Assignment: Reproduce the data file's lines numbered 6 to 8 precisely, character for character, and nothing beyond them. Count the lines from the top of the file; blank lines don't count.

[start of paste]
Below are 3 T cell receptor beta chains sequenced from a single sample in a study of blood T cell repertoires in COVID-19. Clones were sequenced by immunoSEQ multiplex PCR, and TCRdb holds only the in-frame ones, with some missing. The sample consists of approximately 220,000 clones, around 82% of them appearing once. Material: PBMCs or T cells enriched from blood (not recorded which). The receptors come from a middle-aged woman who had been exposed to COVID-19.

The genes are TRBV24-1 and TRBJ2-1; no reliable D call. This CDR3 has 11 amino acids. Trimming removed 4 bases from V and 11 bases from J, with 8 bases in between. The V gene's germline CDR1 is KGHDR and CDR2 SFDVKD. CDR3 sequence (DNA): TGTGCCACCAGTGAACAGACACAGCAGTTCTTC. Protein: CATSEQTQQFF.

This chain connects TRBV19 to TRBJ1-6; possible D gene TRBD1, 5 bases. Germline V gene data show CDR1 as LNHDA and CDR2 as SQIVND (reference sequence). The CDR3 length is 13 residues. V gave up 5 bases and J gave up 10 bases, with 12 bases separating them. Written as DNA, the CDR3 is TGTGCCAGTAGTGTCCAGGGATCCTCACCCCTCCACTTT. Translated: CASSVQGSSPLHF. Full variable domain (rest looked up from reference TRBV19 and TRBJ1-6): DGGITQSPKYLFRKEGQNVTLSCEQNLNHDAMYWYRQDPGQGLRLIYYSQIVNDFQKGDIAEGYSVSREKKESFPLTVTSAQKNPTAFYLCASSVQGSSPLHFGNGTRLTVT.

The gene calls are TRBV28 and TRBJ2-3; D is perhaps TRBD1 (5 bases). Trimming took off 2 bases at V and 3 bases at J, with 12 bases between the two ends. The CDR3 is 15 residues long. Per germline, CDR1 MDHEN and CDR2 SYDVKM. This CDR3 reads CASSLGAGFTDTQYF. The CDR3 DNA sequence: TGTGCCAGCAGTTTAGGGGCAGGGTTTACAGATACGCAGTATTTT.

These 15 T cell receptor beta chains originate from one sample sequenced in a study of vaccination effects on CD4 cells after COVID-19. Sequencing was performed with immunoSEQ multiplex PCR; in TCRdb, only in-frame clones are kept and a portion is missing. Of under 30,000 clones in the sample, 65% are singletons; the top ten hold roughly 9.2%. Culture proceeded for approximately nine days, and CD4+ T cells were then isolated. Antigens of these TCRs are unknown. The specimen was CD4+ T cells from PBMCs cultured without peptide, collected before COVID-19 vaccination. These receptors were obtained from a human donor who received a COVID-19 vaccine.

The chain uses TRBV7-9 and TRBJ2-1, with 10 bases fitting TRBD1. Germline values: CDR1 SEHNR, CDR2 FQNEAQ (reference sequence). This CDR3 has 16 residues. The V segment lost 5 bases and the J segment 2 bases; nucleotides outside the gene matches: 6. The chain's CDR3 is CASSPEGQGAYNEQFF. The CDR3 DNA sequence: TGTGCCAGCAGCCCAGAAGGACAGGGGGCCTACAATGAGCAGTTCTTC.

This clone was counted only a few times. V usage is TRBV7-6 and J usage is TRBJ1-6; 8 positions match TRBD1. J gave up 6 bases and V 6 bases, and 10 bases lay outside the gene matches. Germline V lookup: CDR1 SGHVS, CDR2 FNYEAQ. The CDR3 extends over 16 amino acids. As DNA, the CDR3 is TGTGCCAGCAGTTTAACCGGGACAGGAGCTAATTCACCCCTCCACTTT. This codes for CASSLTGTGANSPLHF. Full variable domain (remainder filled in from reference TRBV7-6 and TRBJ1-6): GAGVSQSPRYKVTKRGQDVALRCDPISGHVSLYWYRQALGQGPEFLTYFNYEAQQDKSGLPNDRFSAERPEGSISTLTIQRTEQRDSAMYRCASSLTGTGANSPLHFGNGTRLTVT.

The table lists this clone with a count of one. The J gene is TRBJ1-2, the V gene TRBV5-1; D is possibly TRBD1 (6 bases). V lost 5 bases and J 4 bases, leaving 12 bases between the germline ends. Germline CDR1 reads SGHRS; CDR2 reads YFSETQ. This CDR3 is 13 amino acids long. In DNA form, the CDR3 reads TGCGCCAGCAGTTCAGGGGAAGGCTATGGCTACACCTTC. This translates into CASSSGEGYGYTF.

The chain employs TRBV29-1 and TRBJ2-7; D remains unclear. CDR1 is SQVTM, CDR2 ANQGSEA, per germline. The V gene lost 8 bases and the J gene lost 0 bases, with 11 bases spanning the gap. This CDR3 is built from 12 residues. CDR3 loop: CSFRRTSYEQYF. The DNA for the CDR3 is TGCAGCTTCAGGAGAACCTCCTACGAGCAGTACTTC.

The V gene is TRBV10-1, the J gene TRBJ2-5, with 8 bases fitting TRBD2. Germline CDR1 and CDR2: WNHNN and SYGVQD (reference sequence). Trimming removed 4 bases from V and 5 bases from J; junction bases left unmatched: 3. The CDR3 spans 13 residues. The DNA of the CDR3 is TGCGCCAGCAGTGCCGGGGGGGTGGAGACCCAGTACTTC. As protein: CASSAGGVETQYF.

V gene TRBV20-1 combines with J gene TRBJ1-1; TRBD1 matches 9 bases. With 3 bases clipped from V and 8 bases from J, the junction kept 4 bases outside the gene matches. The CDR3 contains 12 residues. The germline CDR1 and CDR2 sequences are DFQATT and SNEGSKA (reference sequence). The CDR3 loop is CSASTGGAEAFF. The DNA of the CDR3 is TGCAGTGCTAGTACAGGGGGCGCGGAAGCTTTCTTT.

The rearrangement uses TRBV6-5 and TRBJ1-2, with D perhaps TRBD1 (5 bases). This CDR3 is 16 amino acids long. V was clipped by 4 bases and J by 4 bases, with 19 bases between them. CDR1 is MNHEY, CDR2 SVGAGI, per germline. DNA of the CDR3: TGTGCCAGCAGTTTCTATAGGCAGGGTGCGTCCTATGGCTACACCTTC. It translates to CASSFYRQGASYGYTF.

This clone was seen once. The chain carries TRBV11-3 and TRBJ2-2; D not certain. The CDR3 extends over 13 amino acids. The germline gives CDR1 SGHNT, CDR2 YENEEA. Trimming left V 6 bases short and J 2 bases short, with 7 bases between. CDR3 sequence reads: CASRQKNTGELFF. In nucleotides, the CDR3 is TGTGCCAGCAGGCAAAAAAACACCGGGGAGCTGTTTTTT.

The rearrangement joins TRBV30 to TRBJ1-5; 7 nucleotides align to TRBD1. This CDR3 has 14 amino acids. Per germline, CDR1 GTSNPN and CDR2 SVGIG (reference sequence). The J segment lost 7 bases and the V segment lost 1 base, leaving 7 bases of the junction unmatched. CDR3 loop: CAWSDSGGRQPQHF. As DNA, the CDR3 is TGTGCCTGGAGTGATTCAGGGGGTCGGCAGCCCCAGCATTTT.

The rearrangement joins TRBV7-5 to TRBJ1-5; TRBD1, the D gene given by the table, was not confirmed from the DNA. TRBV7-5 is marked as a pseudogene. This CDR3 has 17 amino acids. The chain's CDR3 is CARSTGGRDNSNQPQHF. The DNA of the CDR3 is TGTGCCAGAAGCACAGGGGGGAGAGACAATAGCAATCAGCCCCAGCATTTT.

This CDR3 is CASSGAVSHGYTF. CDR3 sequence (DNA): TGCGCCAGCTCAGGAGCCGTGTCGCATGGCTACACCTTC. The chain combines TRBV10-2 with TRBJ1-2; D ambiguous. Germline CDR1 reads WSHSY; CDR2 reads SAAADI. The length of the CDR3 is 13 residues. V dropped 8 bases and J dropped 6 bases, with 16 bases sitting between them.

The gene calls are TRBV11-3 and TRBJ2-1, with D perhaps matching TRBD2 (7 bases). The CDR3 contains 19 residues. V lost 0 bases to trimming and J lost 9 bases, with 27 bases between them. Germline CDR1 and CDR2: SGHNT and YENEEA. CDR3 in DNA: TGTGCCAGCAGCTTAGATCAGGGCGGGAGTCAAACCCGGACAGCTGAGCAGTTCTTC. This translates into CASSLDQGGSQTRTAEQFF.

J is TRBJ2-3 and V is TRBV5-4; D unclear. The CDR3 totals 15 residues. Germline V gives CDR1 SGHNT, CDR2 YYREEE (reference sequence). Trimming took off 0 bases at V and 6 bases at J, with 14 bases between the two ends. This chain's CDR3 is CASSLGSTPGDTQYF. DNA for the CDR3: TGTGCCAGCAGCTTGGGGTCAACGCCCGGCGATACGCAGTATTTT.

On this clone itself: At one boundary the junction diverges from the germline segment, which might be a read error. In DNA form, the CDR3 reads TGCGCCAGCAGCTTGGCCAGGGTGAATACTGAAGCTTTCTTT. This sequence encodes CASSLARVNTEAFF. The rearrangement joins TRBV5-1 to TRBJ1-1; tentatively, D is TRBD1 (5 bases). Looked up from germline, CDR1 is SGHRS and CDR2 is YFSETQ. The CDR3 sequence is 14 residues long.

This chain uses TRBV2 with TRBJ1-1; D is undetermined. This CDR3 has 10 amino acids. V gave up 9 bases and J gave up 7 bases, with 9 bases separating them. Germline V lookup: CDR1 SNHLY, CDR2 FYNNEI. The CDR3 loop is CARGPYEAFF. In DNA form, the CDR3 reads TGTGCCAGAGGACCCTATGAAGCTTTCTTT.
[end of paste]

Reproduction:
The chain uses TRBV7-9 and TRBJ2-1, with 10 bases fitting TRBD1. Germline values: CDR1 SEHNR, CDR2 FQNEAQ (reference sequence). This CDR3 has 16 residues. The V segment lost 5 bases and the J segment 2 bases; nucleotides outside the gene matches: 6. The chain's CDR3 is CASSPEGQGAYNEQFF. The CDR3 DNA sequence: TGTGCCAGCAGCCCAGAAGGACAGGGGGCCTACAATGAGCAGTTCTTC.

This clone was counted only a few times. V usage is TRBV7-6 and J usage is TRBJ1-6; 8 positions match TRBD1. J gave up 6 bases and V 6 bases, and 10 bases lay outside the gene matches. Germline V lookup: CDR1 SGHVS, CDR2 FNYEAQ. The CDR3 extends over 16 amino acids. As DNA, the CDR3 is TGTGCCAGCAGTTTAACCGGGACAGGAGCTAATTCACCCCTCCACTTT. This codes for CASSLTGTGANSPLHF. Full variable domain (remainder filled in from reference TRBV7-6 and TRBJ1-6): GAGVSQSPRYKVTKRGQDVALRCDPISGHVSLYWYRQALGQGPEFLTYFNYEAQQDKSGLPNDRFSAERPEGSISTLTIQRTEQRDSAMYRCASSLTGTGANSPLHFGNGTRLTVT.

The table lists this clone with a count of one. The J gene is TRBJ1-2, the V gene TRBV5-1; D is possibly TRBD1 (6 bases). V lost 5 bases and J 4 bases, leaving 12 bases between the germline ends. Germline CDR1 reads SGHRS; CDR2 reads YFSETQ. This CDR3 is 13 amino acids long. In DNA form, the CDR3 reads TGCGCCAGCAGTTCAGGGGAAGGCTATGGCTACACCTTC. This translates into CASSSGEGYGYTF.